The cleric said, “The groom came to see me the next day, and he was under strong emotional trauma. It was truly the shock of his life, and he could notbear thescandal.” (Source | Photo)

    The groom who died after saying "I do"

    The groom who died after saying 'I do'
    Not much is known about this couple, but their union lasted only a few seconds, per an article in the New London, Connecticut newspaper The Day, reported in April 1967. 

    Manila resident Ramon Cusi, 65, dropped dead shortly after saying "I do" to bride Esperanza Manapat, 45, who shrieked and fainted. The union was the groom's second and unfortunately for the bride, her first. (Photo)

    The actress whose marriage was annulled because she was already married

    The actress whose marriage was annulled because she was already married
    Hungarian actress and 50s bombshell Zsa Zsa Gabor was married a whopping nine times, and even wrote a book on the subject. How to Catch a Man, How to Keep a Man and How to Get Rid of a Man was published when her marriages totaled just five. 

    Gabor indeed put her money where her mouth was when she caught, married and ditched husband number 9, Felipe de Alba. She married de Alba on a yacht off Puerto Vallarta in early April 1983, but a day later, the marriage was annulled because her divorce from former husband was not final.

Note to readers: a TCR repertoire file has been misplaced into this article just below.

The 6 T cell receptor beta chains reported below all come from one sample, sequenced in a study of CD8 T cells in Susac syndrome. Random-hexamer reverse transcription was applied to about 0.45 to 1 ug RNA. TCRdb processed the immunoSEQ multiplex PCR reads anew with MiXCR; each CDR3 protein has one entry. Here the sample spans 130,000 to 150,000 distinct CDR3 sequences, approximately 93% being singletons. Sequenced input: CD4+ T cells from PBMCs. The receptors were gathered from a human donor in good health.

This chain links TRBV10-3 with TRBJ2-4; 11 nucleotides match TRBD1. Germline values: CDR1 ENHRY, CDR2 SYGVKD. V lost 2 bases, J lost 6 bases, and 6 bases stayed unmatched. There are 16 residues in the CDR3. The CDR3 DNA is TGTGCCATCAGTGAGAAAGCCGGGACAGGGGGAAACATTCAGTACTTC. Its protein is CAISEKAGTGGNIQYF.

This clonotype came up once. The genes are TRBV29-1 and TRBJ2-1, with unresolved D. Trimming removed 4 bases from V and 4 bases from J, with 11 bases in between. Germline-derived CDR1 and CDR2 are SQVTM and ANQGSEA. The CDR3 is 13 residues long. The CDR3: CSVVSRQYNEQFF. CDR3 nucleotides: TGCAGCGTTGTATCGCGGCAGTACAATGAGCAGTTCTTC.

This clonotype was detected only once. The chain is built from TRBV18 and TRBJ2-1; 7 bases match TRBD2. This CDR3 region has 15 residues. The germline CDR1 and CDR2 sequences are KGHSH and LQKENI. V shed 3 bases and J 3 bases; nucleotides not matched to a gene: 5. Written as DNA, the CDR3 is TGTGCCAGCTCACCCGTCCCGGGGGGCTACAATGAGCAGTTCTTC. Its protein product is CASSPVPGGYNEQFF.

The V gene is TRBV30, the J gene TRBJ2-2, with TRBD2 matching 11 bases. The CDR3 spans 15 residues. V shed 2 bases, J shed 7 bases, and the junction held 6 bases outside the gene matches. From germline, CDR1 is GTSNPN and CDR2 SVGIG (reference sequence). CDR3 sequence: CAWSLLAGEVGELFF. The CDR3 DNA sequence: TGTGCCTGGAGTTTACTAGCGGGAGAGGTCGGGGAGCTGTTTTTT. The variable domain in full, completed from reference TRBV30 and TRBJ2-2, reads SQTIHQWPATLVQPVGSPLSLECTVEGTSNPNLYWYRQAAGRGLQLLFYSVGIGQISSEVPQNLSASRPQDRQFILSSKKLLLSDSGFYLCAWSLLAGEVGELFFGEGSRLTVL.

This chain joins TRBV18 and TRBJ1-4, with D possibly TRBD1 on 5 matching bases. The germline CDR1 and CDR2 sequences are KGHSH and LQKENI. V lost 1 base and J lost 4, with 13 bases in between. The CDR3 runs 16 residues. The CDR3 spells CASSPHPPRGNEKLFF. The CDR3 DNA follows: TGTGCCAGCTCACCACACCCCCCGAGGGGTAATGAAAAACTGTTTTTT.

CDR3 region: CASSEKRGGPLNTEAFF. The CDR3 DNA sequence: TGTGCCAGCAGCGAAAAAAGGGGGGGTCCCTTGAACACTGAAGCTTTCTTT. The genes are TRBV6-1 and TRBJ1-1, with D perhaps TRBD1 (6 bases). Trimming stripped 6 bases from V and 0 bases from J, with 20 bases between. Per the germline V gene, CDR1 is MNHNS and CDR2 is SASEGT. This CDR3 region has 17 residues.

Gabor later cancelled a second wedding with De Alba, planned for July of that year. “He bored me,” says Gabor. “He's a playboy and I'm a hard-working actress.” (Source 1 | Source 2)

    The silent film actress who locked her husband out of the honeymoon suite

    The silent film actress who locked her husband out of the honeymoon suite
    In 1919, silent film actress Jean Acker and then-struggling actor Rudolph Valentino met at a party and began a two-month courtship. They married on November 6 of that year. Almost immediately (on the same day, in fact), the bride quickly had regrets and locked Valentino out of their hotel bedroom on their wedding night – six hours after the ceremony. The marriage was never consummated.

    Acker is said to have been a member "the sewing circles," a group of actors who were forced to conceal the fact that they were lesbian, bisexual, and romantically and sexually attracted to women, thus living secret lives. 

    Valentino was angry with Acker for years, but the two mended fences before his death in 1926. Acker even wrote a popular song about him soon after he died called "We Will Meet at the End of the Trail." (Source | Photo)